But we're monitoring on a daily basis at the moment what is happening, not just here, but with our partners as well. The Brits, obviously, are a very important source of intelligence and information for us because they know the Russians well, as of course the Americans do, but we would anticipate those threats and we’re monitoring it very closely, and I'd send a very clear message that we will retaliate in kind if we are subject to those sorts of attacks.
Minister, just a couple of quick ones from me. First of all, you mentioned inside during your speech the risk of cyberattacks that could take place during the pre-election campaign, or the election campaign. Can you expand on that? What would that look like? Do you have any reason to suspect that that would happen and where would that come from?
Well, Home Affairs has the capability to stand up in a whole-of-government effort to make sure that they can identify disinformation online. So you might for example get disinformation spread through WeChat or through other social media platforms.
Does that happen?
Well, there's disinformation propaganda on WeChat and other platforms on a daily basis, there's no question about that, and that's the subject of investigation, or monitoring and surveillance by our agencies. That's well-known. So that's the environment in which we live and their efforts really are designed to make sure that there are no irregularities and that they can dispel that information before it becomes a problem.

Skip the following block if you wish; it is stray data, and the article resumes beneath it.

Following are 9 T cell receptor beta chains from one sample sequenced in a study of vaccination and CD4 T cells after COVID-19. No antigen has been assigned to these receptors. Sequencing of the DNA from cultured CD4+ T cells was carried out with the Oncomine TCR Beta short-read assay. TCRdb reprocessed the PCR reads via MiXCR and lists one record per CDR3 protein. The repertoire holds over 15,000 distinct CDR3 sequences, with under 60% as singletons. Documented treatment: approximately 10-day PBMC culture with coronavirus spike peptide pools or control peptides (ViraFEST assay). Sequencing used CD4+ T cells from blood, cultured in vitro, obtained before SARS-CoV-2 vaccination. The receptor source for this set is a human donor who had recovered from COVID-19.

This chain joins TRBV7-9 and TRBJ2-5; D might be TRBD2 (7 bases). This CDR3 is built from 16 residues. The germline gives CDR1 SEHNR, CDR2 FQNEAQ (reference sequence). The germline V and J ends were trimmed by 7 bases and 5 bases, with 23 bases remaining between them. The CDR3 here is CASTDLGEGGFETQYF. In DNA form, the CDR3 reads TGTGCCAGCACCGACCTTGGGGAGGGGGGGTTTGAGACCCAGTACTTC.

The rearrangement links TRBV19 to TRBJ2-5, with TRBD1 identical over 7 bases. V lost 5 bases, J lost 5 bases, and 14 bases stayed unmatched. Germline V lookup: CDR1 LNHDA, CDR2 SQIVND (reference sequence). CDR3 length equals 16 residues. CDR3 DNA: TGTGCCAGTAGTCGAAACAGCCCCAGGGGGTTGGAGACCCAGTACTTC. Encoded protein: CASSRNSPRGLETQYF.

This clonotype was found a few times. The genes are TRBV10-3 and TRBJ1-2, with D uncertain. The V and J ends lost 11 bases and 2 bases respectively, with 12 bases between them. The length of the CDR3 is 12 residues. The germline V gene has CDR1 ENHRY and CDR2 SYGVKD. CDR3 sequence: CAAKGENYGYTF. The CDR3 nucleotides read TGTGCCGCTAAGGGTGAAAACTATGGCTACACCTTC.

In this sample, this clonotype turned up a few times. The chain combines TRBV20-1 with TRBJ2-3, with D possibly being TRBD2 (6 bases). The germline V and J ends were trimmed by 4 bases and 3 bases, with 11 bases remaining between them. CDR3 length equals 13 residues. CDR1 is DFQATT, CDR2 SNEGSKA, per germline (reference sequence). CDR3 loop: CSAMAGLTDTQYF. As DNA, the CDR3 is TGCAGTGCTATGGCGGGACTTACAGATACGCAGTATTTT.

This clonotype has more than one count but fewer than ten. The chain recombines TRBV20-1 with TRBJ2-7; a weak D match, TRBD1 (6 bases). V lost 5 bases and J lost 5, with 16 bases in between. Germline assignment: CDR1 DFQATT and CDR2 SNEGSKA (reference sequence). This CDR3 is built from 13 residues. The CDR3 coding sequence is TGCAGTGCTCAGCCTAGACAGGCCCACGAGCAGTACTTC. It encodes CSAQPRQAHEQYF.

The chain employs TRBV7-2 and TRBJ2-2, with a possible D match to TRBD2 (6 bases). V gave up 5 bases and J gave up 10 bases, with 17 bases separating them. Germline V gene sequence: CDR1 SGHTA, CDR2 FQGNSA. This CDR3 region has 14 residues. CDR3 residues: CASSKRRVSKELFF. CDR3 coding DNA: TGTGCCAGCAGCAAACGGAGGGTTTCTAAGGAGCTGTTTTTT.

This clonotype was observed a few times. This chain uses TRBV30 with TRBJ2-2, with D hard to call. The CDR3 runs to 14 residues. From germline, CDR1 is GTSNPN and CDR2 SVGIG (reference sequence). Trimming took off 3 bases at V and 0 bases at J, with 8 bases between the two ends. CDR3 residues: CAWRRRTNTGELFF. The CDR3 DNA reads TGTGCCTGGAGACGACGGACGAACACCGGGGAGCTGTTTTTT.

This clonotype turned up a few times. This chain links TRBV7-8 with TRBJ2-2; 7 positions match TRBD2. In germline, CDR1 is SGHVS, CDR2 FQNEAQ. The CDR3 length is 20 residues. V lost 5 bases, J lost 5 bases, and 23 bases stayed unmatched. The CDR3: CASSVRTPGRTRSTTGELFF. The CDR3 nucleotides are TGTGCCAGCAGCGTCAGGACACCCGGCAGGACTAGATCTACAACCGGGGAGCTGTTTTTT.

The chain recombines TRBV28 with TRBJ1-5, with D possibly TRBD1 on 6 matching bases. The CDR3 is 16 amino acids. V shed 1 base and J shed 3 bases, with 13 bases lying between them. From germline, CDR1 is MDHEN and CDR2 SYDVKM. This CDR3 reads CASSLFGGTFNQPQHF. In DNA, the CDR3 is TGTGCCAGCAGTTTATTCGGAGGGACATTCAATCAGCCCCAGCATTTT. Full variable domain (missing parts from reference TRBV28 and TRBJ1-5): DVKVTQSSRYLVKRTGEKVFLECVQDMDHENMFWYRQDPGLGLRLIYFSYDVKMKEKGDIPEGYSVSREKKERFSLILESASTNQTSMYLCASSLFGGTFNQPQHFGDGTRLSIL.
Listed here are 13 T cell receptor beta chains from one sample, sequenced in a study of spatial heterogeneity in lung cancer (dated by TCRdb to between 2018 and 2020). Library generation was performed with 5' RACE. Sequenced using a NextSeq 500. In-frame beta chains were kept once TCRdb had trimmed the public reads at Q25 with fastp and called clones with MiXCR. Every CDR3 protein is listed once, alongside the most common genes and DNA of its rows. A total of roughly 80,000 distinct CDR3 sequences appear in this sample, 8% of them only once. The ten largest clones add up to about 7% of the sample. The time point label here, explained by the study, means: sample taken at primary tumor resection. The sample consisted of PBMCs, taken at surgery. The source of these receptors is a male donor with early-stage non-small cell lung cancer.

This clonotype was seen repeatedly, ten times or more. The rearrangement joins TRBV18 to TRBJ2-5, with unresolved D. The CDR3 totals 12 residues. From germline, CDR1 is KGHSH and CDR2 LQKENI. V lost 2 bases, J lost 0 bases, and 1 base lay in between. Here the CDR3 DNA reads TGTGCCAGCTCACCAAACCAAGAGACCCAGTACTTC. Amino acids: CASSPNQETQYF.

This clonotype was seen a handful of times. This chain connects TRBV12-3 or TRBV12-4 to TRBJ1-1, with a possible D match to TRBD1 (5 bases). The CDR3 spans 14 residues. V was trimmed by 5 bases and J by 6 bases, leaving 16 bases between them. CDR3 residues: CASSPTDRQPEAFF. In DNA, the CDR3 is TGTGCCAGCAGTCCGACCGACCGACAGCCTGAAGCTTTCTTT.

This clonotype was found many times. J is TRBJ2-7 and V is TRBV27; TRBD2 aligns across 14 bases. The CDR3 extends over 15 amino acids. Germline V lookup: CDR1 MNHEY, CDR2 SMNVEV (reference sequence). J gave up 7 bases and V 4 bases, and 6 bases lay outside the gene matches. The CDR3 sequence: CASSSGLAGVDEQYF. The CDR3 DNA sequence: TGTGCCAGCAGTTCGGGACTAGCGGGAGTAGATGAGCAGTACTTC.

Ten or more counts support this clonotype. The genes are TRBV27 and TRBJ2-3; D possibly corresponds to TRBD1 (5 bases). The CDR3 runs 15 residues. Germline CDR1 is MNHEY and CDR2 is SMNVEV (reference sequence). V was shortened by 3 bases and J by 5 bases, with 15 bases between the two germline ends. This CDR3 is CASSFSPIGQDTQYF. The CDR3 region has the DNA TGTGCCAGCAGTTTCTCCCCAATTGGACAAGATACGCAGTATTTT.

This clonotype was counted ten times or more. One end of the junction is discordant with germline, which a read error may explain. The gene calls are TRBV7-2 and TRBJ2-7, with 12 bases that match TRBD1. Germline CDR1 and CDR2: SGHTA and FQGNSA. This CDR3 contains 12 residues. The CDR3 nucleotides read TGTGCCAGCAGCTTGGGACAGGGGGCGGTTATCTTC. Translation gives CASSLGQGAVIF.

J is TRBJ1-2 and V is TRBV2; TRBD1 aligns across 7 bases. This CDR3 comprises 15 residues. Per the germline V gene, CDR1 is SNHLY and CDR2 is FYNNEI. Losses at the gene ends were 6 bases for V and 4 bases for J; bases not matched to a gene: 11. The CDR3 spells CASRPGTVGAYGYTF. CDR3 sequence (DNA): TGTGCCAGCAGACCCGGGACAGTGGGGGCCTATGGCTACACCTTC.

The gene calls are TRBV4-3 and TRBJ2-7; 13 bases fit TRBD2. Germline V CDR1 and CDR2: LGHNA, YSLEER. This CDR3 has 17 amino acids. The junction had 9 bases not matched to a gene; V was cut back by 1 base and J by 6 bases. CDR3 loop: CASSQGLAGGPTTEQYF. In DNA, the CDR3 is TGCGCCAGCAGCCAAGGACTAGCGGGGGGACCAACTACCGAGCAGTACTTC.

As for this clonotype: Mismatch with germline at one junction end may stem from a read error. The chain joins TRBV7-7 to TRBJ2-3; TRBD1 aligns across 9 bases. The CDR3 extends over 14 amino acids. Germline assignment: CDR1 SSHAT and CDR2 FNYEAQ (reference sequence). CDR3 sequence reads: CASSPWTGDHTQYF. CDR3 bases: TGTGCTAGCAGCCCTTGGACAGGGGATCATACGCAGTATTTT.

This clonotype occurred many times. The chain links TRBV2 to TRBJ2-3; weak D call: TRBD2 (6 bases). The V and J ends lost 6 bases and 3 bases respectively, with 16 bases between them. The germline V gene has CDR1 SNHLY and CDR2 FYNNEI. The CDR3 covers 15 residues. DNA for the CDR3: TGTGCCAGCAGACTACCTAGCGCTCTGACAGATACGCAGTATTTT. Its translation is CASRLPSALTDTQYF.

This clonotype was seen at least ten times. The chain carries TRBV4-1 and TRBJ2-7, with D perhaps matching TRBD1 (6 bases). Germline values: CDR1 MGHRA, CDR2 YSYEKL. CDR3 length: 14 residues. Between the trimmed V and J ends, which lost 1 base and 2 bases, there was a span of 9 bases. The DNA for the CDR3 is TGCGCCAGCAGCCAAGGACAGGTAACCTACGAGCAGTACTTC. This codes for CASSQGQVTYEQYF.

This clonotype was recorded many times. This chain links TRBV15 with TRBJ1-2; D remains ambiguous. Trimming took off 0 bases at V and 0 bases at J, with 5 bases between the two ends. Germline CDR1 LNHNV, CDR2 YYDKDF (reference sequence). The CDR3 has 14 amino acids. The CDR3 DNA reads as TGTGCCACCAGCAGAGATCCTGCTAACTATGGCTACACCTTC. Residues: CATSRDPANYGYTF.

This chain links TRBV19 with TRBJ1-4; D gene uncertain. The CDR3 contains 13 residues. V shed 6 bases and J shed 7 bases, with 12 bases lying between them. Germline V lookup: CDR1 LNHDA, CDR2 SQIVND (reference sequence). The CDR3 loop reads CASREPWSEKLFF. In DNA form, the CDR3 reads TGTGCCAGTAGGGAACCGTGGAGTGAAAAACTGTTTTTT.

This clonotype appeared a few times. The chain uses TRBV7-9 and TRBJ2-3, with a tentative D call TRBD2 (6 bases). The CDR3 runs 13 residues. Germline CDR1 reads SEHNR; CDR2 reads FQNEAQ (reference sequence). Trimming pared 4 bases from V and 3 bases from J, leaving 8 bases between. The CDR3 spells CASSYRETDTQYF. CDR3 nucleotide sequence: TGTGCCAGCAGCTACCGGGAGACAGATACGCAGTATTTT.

And just in regards to the election, heading into that, is the Coalition…the Liberals' biggest liability Scott Morrison?
No, not at all. I mean Scott Morrison is the Prime Minister who's provided the leadership to get us to the position where we are today post-COVID. There's no other economy in the world that's performed in the way that the Australian economy has. Tens of thousands of people are living today because of the decisions we made around COVID and if you're concerned about what is happening in the world, concerned about what you're seeing in Ukraine and with Russia, and you're concerned about this bond, this inseparable link between China and Russia, you don't want to risk going to an Albanese weak government. You don't want to risk going to a Defence minister in a Labor government - we don't even know who it's going to be.
I mean, how can you take defence seriously if Anthony Albanese can't look you in the eye and tell you who his Defence minister will be, or who his Home Affairs minister will be?